The characterization of mouse carboxypeptidase N small subunit gene structure and presence in developing embryos

Kirstin Renee Watts Matthews, The University of Texas Graduate School of Biomedical Sciences at Houston


Carboxypeptidase N (CPN) is a plasma zinc metalloprotease, which consists of two enzymatically active small subunits and two large subunits that protect the protein from degradation. CPN cleaves carboxy-terminal arginines and lysines from peptides found in the bloodstream such as complement anaphylatoxins, kinins, and creatine kinase MM. In this study, the mouse CPN small subunit (CPN1) coding region, gene structure, and chromosomal location were characterized and the expression of CPN1 was investigated in mouse embryos at different stages of development. The CPN1 gene, which was approximately 29 kb in length, contained nine exons and localized to mouse chromosome 19D2. The fifth and sixth exons of CPN1 encoded the amino acids necessary for substrate binding and catalytic activity. CPN1 RNA was expressed predominately in adult liver and contained a 1371 bp open reading frame encoding 457 amino acids. In the mouse embryo, CPN1 RNA was observed at 8.5 days post coitus (dpc), while its protein was detected at 10.5 dpc. In situ hybridization of the fetal liver detected CPN1 RNA in erythroid progenitor cells at 10.5, 13.5, and 16.5 dpc and in hepatocytes at 16.5 dpc. This was compared to the expression of the complement component C3, the parent molecule of complement anaphylatoxin C3a. Consistently throughout the experiments, CPN1 message and protein preceded the expression of C3. To obtain a better understanding of the biological significance of CPN1 in vivo, studies were initiated to produce a genetically engineered mouse in which the CPN1 gene was ablated. To facilitate this project a targeting vector was constructed by removing the functionally important fifth and sixth exons of the CPN1 gene. Collectively, these studies have: (1) provided important detailed information regarding the structure and organization of the murine CPN1 gene, (2) yielded insights into the developmental expression of mouse CPN1 in relationship to C3 expression, and (3) set the stage for the generation of a CPN1 “knock-out” mouse, which can be used to determine the biological significance of CPN1 in both normal and diseased conditions.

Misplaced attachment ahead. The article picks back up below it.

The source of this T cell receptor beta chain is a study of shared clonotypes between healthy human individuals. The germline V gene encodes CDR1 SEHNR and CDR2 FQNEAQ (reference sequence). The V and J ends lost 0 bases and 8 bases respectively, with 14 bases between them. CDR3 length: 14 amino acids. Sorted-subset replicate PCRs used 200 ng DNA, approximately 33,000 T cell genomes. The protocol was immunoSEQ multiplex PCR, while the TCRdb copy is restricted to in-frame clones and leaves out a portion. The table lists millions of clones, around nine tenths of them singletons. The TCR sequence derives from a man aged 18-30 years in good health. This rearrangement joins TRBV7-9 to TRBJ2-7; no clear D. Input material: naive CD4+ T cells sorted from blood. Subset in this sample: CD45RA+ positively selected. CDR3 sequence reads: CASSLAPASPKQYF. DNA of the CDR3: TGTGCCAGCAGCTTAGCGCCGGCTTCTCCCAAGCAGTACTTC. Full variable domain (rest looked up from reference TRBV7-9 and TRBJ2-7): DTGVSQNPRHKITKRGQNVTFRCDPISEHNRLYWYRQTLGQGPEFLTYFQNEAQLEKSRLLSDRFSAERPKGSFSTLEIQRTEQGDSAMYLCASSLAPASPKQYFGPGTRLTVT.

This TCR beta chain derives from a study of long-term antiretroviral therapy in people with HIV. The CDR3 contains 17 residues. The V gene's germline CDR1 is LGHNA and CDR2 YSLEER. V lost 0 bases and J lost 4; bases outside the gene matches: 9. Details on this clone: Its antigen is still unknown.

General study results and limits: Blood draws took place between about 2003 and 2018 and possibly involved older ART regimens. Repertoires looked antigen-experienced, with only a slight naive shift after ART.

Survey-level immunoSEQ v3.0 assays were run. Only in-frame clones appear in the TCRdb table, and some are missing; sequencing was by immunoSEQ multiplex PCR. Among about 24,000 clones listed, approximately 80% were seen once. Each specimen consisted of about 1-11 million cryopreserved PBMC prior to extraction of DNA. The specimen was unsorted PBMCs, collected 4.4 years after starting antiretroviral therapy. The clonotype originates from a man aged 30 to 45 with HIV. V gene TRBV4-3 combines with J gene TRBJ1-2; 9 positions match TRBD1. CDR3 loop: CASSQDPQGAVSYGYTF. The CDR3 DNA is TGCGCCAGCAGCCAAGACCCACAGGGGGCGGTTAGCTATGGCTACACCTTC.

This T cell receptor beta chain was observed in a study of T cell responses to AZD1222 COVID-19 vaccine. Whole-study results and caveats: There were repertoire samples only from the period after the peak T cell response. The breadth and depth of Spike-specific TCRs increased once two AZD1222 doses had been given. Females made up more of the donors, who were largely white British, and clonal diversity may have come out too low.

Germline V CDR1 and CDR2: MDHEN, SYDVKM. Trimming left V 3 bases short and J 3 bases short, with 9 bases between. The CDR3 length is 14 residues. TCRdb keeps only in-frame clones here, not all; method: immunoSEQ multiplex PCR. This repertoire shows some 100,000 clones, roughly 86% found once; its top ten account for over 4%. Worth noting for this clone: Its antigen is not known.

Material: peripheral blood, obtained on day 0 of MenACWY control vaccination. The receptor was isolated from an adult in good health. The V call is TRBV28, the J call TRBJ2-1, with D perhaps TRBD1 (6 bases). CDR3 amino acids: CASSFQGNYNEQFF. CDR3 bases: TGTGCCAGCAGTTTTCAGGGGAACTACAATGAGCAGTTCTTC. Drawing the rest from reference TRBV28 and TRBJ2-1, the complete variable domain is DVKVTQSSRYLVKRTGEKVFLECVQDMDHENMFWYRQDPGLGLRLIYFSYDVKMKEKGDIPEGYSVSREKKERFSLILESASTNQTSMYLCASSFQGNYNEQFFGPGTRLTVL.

Subject Area

Molecular biology

Recommended Citation

Matthews, Kirstin Renee Watts, "The characterization of mouse carboxypeptidase N small subunit gene structure and presence in developing embryos" (2003). Texas Medical Center Dissertations (via ProQuest). AAI3083500.